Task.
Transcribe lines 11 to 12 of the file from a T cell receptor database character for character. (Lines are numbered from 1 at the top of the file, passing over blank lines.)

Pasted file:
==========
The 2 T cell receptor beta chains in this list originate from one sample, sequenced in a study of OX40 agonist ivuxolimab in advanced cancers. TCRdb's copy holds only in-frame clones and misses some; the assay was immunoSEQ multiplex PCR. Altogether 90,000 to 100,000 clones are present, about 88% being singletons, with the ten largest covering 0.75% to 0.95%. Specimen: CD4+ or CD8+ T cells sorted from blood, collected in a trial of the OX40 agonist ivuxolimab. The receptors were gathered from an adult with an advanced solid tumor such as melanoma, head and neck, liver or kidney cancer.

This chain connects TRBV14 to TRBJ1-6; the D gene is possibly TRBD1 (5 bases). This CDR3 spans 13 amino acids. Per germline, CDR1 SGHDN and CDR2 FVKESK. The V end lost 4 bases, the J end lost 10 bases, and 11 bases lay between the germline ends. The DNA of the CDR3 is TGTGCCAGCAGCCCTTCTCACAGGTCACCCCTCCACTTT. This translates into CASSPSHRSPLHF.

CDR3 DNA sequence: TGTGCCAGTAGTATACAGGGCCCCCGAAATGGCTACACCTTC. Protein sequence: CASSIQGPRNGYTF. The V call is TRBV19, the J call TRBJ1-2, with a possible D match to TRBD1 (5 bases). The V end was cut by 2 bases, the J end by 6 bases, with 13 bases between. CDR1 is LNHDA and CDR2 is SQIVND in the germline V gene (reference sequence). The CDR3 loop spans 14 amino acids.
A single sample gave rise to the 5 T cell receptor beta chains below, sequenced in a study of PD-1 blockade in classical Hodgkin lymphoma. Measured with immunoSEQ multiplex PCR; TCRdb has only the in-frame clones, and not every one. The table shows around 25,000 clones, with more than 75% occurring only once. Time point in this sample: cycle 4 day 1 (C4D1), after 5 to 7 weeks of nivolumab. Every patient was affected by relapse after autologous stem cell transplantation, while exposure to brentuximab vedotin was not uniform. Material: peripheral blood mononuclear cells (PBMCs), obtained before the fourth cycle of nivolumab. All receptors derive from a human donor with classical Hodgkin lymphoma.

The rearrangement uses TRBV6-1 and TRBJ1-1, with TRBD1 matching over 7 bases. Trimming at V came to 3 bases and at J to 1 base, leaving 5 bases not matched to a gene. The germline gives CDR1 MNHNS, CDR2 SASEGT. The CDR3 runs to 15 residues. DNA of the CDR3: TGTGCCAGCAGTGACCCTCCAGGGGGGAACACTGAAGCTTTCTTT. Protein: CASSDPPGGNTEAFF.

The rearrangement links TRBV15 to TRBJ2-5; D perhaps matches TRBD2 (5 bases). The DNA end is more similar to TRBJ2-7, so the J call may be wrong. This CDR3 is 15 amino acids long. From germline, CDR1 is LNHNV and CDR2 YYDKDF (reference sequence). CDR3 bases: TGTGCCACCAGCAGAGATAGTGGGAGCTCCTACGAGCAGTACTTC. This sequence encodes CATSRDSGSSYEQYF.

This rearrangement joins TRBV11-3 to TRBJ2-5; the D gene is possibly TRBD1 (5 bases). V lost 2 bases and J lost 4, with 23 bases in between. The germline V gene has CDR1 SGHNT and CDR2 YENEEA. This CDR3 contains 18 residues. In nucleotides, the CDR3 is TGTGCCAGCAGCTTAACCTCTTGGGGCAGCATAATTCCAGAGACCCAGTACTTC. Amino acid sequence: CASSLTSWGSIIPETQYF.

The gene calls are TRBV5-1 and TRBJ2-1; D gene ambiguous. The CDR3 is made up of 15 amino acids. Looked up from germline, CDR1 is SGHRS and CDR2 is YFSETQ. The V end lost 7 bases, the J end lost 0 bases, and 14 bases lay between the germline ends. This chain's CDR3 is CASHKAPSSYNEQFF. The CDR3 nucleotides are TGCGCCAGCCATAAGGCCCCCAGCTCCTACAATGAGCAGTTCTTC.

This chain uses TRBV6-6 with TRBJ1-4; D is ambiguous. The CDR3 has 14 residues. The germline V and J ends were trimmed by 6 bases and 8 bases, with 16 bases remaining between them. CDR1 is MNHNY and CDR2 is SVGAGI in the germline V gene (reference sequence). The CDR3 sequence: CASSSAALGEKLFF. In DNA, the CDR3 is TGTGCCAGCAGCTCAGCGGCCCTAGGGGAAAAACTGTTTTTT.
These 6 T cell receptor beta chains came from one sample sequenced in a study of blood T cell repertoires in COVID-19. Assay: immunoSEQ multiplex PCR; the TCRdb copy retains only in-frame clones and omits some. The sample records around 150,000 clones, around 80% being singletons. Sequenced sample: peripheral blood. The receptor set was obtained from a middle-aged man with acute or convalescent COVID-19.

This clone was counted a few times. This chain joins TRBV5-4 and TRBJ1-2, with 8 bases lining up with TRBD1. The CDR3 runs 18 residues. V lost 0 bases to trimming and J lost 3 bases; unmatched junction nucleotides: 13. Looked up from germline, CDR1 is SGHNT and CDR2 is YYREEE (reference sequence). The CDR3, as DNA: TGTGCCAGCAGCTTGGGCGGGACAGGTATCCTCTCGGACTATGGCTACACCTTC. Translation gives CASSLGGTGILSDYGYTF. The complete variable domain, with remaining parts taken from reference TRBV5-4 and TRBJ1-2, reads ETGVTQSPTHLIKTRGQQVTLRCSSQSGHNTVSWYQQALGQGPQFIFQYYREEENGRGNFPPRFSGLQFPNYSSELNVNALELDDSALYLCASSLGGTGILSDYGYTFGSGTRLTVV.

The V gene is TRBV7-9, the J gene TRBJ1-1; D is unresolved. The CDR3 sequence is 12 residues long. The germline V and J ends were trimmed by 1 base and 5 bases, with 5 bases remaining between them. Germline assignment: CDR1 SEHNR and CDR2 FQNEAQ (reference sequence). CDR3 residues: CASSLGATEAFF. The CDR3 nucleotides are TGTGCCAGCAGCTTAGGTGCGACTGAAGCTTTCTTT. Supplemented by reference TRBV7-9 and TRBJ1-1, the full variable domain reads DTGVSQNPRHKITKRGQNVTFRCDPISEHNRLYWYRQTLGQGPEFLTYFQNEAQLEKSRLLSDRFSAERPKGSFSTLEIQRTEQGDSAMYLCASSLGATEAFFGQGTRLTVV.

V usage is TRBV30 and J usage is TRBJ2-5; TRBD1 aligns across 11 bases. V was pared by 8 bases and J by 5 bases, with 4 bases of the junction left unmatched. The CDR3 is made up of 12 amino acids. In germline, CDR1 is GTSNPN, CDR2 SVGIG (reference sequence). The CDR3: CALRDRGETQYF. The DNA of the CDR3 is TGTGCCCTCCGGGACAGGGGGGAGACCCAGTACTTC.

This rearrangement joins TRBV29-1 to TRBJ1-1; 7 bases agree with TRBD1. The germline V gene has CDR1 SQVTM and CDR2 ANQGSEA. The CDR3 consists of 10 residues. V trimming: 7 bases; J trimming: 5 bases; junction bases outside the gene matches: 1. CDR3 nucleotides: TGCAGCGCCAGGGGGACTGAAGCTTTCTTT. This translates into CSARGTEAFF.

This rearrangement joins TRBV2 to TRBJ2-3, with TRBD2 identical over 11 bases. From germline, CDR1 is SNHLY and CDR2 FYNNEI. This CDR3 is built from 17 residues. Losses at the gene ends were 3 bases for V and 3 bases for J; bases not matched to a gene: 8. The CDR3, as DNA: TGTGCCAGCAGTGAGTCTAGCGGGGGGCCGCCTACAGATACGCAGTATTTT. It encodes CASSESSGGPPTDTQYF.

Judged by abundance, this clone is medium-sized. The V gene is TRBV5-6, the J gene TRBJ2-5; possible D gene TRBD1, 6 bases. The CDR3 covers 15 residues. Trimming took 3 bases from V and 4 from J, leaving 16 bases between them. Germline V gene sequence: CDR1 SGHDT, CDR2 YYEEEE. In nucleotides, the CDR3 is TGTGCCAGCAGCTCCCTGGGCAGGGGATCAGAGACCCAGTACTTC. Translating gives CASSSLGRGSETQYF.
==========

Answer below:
This clone was counted a few times. This chain joins TRBV5-4 and TRBJ1-2, with 8 bases lining up with TRBD1. The CDR3 runs 18 residues. V lost 0 bases to trimming and J lost 3 bases; unmatched junction nucleotides: 13. Looked up from germline, CDR1 is SGHNT and CDR2 is YYREEE (reference sequence). The CDR3, as DNA: TGTGCCAGCAGCTTGGGCGGGACAGGTATCCTCTCGGACTATGGCTACACCTTC. Translation gives CASSLGGTGILSDYGYTF. The complete variable domain, with remaining parts taken from reference TRBV5-4 and TRBJ1-2, reads ETGVTQSPTHLIKTRGQQVTLRCSSQSGHNTVSWYQQALGQGPQFIFQYYREEENGRGNFPPRFSGLQFPNYSSELNVNALELDDSALYLCASSLGGTGILSDYGYTFGSGTRLTVV.

The V gene is TRBV7-9, the J gene TRBJ1-1; D is unresolved. The CDR3 sequence is 12 residues long. The germline V and J ends were trimmed by 1 base and 5 bases, with 5 bases remaining between them. Germline assignment: CDR1 SEHNR and CDR2 FQNEAQ (reference sequence). CDR3 residues: CASSLGATEAFF. The CDR3 nucleotides are TGTGCCAGCAGCTTAGGTGCGACTGAAGCTTTCTTT. Supplemented by reference TRBV7-9 and TRBJ1-1, the full variable domain reads DTGVSQNPRHKITKRGQNVTFRCDPISEHNRLYWYRQTLGQGPEFLTYFQNEAQLEKSRLLSDRFSAERPKGSFSTLEIQRTEQGDSAMYLCASSLGATEAFFGQGTRLTVV.